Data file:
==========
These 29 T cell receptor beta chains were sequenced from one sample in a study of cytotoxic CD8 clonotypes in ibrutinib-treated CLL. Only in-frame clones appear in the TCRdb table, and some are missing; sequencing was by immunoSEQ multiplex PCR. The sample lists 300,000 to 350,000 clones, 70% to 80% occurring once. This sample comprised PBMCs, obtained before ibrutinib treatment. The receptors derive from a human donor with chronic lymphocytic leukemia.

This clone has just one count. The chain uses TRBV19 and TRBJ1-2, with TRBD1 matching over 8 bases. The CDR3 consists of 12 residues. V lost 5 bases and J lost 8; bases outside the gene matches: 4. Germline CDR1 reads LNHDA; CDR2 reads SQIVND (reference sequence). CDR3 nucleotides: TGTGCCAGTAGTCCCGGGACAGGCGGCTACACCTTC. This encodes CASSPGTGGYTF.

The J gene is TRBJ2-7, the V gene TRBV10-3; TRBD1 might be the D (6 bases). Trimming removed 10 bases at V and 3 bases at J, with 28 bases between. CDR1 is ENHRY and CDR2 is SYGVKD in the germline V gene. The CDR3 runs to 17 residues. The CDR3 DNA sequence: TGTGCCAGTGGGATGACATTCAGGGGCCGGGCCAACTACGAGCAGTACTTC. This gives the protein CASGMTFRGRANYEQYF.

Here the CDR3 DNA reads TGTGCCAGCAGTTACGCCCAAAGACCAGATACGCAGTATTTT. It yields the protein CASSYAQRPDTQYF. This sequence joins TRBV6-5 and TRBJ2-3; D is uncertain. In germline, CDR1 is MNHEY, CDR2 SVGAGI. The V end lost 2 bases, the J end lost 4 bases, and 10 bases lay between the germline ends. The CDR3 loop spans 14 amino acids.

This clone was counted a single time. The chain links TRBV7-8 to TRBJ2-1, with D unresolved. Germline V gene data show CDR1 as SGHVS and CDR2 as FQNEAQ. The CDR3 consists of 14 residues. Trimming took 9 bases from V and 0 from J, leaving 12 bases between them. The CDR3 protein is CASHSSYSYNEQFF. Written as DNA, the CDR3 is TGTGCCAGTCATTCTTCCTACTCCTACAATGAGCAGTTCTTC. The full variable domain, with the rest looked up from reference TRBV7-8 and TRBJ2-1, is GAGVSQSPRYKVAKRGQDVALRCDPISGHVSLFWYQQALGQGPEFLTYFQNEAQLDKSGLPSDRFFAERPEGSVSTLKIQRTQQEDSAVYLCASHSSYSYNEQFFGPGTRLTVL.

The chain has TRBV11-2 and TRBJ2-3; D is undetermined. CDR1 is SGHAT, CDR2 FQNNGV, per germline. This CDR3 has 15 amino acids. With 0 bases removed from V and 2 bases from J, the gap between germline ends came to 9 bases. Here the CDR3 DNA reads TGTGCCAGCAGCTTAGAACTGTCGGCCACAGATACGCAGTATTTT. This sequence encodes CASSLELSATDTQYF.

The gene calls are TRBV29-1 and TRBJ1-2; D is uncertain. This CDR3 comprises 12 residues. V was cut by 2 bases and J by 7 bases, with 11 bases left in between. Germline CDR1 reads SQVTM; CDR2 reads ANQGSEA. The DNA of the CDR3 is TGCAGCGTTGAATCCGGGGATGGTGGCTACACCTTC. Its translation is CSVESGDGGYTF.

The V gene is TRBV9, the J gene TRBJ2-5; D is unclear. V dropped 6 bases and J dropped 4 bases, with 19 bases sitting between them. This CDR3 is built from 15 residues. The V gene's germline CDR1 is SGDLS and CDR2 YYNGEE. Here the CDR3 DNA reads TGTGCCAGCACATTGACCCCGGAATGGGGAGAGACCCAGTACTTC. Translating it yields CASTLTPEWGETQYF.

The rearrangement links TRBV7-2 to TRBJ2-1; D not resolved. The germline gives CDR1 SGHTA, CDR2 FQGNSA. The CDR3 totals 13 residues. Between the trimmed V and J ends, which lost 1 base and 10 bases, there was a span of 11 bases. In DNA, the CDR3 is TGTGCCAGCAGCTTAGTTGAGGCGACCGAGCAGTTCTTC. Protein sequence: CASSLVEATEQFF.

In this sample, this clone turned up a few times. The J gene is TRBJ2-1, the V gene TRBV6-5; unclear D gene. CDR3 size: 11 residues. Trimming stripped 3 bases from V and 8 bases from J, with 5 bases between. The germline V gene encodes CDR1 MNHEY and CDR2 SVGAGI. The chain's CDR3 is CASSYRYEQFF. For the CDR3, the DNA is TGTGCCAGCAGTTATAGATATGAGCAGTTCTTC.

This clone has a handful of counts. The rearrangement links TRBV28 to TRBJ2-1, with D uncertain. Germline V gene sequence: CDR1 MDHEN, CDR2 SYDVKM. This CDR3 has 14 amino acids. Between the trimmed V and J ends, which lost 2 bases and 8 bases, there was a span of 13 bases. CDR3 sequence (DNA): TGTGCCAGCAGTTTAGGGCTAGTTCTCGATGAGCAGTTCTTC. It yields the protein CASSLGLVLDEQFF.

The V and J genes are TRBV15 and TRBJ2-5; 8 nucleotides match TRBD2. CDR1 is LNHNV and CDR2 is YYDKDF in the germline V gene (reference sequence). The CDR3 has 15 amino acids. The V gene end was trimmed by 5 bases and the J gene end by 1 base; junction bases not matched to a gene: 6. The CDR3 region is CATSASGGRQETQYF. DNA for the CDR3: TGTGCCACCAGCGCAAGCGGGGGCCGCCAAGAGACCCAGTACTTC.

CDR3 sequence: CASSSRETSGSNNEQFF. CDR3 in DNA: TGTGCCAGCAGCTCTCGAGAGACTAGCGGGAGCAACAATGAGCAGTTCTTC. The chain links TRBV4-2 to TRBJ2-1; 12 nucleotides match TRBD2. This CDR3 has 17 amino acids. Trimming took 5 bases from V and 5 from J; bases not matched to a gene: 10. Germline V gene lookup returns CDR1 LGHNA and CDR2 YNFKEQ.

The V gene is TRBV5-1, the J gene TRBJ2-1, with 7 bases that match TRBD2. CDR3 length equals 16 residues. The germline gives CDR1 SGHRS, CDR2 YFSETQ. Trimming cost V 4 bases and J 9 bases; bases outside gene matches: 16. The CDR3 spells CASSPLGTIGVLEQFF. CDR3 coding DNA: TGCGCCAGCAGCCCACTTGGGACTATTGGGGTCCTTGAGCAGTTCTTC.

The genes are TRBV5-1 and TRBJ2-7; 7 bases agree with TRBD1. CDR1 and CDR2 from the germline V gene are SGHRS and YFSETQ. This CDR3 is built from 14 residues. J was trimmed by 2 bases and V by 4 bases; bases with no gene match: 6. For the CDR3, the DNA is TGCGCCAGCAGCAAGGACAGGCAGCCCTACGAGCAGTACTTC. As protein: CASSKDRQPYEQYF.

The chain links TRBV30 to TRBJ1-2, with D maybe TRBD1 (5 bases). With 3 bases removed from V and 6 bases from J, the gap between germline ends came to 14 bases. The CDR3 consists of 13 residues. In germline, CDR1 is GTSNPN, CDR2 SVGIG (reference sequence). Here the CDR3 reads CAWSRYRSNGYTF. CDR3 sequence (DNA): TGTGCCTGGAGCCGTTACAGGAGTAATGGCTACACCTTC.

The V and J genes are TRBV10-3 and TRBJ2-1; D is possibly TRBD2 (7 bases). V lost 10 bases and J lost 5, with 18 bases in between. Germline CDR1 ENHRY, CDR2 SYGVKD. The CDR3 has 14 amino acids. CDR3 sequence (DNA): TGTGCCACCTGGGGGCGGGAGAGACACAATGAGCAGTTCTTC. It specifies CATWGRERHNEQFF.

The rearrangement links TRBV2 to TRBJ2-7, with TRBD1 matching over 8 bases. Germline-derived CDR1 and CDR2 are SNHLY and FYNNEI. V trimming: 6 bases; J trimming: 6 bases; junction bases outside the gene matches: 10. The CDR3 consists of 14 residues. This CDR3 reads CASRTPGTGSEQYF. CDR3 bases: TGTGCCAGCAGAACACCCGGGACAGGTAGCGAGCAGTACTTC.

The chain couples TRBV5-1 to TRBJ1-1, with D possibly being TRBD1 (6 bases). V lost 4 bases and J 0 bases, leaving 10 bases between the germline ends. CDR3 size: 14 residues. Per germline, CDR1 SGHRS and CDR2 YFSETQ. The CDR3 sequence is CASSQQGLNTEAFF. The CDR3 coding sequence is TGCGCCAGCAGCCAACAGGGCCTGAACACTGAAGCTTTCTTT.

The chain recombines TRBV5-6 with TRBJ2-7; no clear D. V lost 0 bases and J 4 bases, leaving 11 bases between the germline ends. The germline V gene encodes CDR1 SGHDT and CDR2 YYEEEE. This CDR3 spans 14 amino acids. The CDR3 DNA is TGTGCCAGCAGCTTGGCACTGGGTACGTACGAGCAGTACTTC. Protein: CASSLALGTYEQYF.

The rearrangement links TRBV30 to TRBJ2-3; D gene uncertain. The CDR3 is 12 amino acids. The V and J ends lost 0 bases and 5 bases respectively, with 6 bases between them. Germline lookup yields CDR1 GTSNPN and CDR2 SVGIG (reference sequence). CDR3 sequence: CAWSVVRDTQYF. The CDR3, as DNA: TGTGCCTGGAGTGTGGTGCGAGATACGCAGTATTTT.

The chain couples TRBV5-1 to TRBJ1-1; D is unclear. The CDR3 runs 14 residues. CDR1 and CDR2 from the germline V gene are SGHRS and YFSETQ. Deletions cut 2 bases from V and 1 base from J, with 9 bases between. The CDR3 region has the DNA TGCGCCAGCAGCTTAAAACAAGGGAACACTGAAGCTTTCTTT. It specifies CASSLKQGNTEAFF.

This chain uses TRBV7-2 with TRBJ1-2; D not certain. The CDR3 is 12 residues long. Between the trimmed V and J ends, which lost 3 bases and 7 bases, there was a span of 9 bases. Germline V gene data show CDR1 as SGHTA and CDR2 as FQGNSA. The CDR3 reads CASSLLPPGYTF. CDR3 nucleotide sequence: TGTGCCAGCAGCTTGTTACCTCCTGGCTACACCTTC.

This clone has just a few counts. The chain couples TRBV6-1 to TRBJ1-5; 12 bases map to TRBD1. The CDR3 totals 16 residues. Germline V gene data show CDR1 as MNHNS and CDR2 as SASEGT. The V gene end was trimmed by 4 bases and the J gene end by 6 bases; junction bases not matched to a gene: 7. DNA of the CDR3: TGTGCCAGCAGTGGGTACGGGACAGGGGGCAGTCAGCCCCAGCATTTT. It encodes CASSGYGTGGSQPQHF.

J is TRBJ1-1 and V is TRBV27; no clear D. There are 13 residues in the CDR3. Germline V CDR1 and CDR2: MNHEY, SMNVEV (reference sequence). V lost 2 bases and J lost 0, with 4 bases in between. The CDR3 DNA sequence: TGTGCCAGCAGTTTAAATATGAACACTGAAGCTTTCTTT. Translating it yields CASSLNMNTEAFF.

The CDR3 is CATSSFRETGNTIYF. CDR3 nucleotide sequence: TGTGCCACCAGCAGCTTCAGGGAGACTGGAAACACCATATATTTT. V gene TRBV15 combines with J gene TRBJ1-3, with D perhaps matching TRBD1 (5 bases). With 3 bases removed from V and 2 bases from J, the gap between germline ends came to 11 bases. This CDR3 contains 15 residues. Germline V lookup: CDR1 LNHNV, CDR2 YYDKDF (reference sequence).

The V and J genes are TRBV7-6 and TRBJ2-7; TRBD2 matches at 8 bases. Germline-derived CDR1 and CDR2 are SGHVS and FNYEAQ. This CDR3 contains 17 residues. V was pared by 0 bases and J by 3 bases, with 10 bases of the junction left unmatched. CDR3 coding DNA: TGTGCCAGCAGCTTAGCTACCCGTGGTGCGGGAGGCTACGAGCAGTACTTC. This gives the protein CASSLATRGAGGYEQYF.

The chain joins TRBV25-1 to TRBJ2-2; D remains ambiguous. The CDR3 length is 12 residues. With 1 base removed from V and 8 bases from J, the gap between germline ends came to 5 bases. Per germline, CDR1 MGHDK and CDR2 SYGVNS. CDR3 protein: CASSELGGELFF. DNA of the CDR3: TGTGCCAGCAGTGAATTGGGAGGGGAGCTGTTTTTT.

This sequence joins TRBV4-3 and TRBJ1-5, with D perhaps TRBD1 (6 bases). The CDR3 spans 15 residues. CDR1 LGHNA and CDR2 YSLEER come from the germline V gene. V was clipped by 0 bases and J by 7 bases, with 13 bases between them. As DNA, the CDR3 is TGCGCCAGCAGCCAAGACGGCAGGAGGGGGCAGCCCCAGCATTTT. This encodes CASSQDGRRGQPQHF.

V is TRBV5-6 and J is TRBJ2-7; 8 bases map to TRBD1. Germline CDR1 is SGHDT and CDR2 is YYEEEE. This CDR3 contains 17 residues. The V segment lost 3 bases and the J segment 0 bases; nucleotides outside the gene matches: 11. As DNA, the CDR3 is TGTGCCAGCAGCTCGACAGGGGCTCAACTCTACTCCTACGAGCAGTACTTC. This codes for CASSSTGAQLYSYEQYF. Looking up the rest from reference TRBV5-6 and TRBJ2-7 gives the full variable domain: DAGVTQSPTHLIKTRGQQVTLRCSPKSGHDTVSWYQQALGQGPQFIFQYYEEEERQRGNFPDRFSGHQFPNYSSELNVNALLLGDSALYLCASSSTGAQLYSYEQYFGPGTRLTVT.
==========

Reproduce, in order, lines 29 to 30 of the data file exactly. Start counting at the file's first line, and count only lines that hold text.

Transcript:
This sequence joins TRBV4-3 and TRBJ1-5, with D perhaps TRBD1 (6 bases). The CDR3 spans 15 residues. CDR1 LGHNA and CDR2 YSLEER come from the germline V gene. V was clipped by 0 bases and J by 7 bases, with 13 bases between them. As DNA, the CDR3 is TGCGCCAGCAGCCAAGACGGCAGGAGGGGGCAGCCCCAGCATTTT. This encodes CASSQDGRRGQPQHF.

V is TRBV5-6 and J is TRBJ2-7; 8 bases map to TRBD1. Germline CDR1 is SGHDT and CDR2 is YYEEEE. This CDR3 contains 17 residues. The V segment lost 3 bases and the J segment 0 bases; nucleotides outside the gene matches: 11. As DNA, the CDR3 is TGTGCCAGCAGCTCGACAGGGGCTCAACTCTACTCCTACGAGCAGTACTTC. This codes for CASSSTGAQLYSYEQYF. Looking up the rest from reference TRBV5-6 and TRBJ2-7 gives the full variable domain: DAGVTQSPTHLIKTRGQQVTLRCSPKSGHDTVSWYQQALGQGPQFIFQYYEEEERQRGNFPDRFSGHQFPNYSSELNVNALLLGDSALYLCASSSTGAQLYSYEQYFGPGTRLTVT.